(Statewide) – Various groups have joined forces to build a geodesic dome greenhouse in Sundance, WY for the Learning Lab portion of the University of Wyoming extension campus on the Cook County fairgrounds. The structure will serve as a greenhouse upgrade, with hopes of extending the growing season.
Members of the Wind River Grow Our Own were there to assist, along with Crook County University of Wyoming Extension personnel, UW Extension state small acre/horticulture specialist Jeff Edwards, 4-H and FFA members, and Coleman Griffith, who administers grant funding for the domes from the Wyoming Department of Agriculture (WDA).
Volunteers leveled the gravel base, connected 10 wooden foundation sides and erected the 2-by-4 spider net of triangles on Tuesday, July 13. Plastic sheathing, a woven polyethylene product, was then slid over the dome and secured with biocomposite lath stitched with screws the next morning.
The entire build took about eight hours.
The Sundance dome is the 10th Griffith has managed. He says directions for many of the dome kits for purchase were indecipherable, so Edwards, Ted Craig with the WDA, and Griffith came up with their own kit and their version of assembly instructions.
“Most of the feedback we get is no one has any idea what you’re trying to do when you give instructions on paper,” Griffith says. “But, once you’ve actually done it and seen it, the next one makes sense.”
“You have people who have never met before, but you’re building something in common,” Edwards stated.
“But, only a couple of us know what the end structure will look like. It’s kind of like the building of the first atomic bomb. Here’s a part, do this, and then you will get to see it at the end.”
The Sundance dome is called a 2V structure, which means it uses two triangles fitted together throughout the dome. The 2-by-4 supports are connected by thick PVC couplings pre-cut and drilled for the lag bolts in the supports. Edwards completes all the prep work for these steps, and also builds the base and the door.
Casper’s Food for Thought took over UW Extension’s high-tunnel building efforts, and Crook County 4-H educator Sara Fleenor secured funding from that organization for the dome.
That funding, in turn, is through the WDA and part of the U.S. Department of Agriculture funding from the specialty crop block grant.
The dome complements what Fleenor calls the Learning Lab at the fairgrounds, where Sundance elementary students learn to grow food and then harvest and prepare meals.
The dome sits beside a small hoop house built by Edwards and other workshop participants in 2011, called the pizza garden. Students will use the tomatoes, herbs and other vegetables growing there to make pizza this fall.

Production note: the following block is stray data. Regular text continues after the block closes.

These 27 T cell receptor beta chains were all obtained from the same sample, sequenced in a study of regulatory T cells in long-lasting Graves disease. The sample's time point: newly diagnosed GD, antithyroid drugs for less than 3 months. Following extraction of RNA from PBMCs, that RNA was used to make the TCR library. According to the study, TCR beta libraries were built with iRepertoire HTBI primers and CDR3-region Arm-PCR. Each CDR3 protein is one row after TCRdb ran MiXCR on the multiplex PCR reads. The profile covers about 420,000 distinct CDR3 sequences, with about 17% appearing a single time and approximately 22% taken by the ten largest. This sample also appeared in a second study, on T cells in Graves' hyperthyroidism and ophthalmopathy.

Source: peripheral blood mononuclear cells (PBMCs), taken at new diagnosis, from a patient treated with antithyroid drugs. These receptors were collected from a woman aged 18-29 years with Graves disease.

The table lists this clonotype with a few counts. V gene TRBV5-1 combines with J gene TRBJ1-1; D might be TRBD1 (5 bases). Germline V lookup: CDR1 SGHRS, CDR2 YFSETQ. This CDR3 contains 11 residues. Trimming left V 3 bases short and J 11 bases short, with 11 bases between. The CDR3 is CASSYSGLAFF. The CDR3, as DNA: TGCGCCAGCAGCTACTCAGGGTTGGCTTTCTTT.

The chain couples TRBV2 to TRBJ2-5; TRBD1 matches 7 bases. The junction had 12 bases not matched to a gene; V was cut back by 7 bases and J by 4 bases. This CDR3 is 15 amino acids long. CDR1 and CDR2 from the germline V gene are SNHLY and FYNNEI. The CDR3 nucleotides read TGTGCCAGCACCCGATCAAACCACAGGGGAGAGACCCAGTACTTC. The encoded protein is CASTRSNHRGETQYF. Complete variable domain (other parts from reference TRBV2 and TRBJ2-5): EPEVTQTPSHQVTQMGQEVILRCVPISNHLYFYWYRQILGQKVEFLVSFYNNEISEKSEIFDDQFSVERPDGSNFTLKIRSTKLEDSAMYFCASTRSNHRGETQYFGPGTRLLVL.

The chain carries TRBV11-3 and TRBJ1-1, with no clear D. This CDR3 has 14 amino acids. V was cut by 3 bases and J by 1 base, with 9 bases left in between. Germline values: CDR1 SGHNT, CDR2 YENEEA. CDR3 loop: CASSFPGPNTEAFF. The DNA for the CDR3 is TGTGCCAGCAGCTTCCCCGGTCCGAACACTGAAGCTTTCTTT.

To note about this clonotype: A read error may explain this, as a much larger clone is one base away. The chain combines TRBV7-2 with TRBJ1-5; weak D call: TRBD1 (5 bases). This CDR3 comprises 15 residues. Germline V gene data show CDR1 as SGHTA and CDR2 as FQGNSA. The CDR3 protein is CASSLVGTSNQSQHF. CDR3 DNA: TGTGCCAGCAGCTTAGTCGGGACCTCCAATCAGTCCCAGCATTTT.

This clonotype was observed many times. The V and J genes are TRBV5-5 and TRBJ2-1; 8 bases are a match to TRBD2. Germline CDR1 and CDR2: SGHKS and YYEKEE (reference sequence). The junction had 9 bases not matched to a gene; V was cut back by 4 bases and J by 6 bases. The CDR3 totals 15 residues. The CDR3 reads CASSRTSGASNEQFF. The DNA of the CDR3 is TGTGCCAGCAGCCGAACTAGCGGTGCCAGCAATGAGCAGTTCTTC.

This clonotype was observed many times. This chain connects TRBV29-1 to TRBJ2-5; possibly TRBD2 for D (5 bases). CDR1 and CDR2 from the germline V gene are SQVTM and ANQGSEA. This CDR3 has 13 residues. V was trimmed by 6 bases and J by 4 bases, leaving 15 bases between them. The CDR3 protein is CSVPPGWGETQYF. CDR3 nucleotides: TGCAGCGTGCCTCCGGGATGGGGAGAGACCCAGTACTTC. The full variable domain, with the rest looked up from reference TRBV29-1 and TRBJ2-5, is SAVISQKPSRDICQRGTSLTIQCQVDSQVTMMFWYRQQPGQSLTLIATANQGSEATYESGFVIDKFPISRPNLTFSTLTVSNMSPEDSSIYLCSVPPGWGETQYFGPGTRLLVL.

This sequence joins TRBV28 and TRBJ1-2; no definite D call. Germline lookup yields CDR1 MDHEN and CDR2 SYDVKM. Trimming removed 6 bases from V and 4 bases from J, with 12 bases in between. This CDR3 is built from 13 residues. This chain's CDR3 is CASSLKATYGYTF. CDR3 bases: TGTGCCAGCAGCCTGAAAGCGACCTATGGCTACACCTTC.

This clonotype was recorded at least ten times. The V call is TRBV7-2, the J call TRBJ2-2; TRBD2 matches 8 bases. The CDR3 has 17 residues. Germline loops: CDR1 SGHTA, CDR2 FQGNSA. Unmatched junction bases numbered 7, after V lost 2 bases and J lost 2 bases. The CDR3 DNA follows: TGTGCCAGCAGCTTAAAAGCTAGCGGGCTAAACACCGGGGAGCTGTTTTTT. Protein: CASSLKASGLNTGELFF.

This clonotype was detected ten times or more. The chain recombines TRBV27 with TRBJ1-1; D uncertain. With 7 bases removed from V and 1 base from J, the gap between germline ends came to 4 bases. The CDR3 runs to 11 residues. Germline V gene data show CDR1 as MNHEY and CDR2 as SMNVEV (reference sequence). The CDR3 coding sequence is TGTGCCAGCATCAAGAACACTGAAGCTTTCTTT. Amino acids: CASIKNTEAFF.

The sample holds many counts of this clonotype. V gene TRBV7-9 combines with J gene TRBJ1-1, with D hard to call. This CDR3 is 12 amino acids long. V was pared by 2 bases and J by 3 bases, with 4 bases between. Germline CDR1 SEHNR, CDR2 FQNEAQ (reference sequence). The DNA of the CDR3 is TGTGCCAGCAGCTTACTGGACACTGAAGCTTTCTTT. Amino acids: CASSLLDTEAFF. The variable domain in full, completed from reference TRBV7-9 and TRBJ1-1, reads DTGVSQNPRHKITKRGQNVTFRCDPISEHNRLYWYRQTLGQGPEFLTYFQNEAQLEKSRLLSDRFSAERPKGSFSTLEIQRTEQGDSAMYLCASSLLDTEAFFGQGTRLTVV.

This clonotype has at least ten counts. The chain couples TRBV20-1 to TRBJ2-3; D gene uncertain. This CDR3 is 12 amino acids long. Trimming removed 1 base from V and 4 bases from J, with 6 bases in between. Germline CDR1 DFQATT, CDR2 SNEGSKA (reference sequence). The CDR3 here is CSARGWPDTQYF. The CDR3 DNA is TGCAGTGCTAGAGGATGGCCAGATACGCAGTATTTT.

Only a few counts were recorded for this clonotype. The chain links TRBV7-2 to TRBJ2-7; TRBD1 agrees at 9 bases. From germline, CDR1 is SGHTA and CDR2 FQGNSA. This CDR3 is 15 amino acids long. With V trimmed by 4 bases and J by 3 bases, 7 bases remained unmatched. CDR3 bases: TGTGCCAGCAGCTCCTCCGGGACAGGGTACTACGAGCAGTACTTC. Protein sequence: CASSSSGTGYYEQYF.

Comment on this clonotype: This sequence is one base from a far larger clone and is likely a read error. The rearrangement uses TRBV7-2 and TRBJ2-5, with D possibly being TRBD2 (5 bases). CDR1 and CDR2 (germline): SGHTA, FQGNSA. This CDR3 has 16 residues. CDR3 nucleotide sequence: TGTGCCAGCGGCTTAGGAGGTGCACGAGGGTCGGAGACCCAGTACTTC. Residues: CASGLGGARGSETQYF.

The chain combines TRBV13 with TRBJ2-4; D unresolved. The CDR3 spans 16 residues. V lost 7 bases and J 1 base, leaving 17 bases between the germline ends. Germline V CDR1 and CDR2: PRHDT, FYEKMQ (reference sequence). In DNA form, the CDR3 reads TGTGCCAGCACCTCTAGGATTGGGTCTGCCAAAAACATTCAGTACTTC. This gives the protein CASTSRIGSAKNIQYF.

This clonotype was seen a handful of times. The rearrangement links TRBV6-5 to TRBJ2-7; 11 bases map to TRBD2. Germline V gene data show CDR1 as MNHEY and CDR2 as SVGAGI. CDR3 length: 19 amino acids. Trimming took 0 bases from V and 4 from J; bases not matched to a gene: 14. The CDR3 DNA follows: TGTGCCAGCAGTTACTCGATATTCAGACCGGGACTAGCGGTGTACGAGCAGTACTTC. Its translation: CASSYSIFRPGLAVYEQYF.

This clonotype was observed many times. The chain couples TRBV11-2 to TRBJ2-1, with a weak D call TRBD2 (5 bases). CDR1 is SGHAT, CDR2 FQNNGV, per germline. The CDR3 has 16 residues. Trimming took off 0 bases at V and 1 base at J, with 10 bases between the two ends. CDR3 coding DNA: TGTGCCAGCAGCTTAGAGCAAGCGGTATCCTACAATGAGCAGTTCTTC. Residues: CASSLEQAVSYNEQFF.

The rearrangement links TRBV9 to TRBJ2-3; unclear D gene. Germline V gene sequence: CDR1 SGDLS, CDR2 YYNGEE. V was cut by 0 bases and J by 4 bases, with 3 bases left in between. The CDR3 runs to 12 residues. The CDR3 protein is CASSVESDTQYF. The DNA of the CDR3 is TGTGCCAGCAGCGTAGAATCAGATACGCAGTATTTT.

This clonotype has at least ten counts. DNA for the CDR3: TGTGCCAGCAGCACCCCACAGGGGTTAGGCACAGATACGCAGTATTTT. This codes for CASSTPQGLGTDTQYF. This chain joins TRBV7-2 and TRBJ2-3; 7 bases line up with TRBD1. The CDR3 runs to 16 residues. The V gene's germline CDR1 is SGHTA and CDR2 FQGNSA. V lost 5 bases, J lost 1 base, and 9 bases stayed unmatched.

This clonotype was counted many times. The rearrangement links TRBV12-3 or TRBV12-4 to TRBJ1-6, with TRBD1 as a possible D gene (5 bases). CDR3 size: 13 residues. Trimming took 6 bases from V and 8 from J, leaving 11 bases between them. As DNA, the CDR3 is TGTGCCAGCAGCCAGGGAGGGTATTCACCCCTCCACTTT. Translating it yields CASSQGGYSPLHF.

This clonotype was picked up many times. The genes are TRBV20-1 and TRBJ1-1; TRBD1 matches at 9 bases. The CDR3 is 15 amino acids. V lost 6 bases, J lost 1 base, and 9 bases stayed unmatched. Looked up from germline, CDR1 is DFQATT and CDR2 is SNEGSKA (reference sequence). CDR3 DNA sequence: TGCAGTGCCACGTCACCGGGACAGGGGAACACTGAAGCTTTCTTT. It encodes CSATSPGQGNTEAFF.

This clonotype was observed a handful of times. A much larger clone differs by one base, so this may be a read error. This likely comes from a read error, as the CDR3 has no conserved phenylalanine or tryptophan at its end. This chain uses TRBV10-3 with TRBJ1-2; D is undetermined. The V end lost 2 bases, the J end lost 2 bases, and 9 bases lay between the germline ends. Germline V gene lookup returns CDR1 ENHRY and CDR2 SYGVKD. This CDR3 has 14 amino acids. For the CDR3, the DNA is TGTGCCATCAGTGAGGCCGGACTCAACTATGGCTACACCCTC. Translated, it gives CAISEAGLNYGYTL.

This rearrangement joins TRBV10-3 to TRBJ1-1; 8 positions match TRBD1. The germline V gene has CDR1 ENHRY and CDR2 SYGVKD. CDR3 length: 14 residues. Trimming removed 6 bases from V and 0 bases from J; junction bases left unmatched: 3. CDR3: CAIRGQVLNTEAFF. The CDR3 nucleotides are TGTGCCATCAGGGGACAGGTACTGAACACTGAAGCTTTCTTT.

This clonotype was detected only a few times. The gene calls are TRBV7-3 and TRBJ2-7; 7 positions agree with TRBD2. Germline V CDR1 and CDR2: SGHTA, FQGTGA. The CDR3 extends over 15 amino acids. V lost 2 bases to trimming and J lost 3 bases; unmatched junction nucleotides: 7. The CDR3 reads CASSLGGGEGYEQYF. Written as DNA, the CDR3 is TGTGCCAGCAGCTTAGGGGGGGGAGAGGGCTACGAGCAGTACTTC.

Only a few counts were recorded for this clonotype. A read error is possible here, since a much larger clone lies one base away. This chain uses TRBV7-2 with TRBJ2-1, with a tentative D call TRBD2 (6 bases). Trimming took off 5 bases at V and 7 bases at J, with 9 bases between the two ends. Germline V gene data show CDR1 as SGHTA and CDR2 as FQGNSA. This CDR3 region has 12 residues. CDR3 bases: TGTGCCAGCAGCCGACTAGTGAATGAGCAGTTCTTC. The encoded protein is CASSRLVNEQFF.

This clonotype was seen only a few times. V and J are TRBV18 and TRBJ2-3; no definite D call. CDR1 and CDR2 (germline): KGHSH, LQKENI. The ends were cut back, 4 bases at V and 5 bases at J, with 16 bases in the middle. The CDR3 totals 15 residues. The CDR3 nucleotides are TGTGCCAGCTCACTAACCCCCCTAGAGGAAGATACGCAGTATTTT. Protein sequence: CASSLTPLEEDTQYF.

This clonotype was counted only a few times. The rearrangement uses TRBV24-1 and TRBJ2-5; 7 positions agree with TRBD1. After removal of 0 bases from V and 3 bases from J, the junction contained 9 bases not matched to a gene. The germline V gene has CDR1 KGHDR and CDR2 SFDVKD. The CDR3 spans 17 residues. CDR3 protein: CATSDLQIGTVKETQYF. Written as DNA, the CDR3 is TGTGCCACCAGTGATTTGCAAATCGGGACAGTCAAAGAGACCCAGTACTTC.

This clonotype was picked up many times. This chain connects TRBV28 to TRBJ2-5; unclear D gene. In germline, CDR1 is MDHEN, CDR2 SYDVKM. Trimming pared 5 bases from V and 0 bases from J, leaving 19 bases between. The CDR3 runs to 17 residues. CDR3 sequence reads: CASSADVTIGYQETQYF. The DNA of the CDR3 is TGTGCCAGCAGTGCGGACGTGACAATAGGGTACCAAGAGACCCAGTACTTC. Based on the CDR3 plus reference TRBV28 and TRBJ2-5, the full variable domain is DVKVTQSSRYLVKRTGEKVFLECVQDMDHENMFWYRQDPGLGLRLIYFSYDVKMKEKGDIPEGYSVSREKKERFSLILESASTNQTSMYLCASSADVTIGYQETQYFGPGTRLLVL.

“I think, even in a rural community, such as Sundance, the kids still don’t necessarily know where their food comes from,” Fleenor says. “And I think that is something we are losing. For example, if you have cream, you can make butter. If you’ve got a 20-foot space, you can grow a sustainable garden. That’s really important for anybody.”
Fleenor, a nine-year 4-H educator, says there are no set plans yet for the dome, but it will likely evolve into a community-wide project.
The Grow Your Own project has grant money to build six domes on the Wind River Indian Reservation. Darrah Perez-Good Voice Elk says the first was half-completed, but they needed to attach the plastic and were at Sundance to learn how.
Byron Good Voice Elk had precut the frame and supports in the Farmer Incubator Program at Central Wyoming College. Four domes will be built on the reservation, and two are for schools. A group from Longmont, Colorado is teaming with Grow Your Own to help build the domes.
“The domes are important because what we see is that all of this is getting people back in touch with Mother Earth,” Perez-Good Voice Elk says. “It’s awakening our ancestral memory, which is healing our trauma. A lot of people live in poverty, and a lot of people don’t have food and they worry about what and how they are going to eat.”
“If we can start giving people something to feel good about doing, that right there is what provides the human race the healing.”
Grow Your Own has funds from Wyoming first lady Jennie Gordon’s Wyoming Hunger Initiative, and Perez-Good Voice Elk says collaboration with the hunger initiative and Gordon has been big.
The Sundance dome effort also complements a large greenhouse to be built at the school, says Brian Kennah, Sundance agriculture teacher and FFA adviser, who helped with the build. He hopes to grow four crops a year for sale, with proceeds set to benefit the FFA program.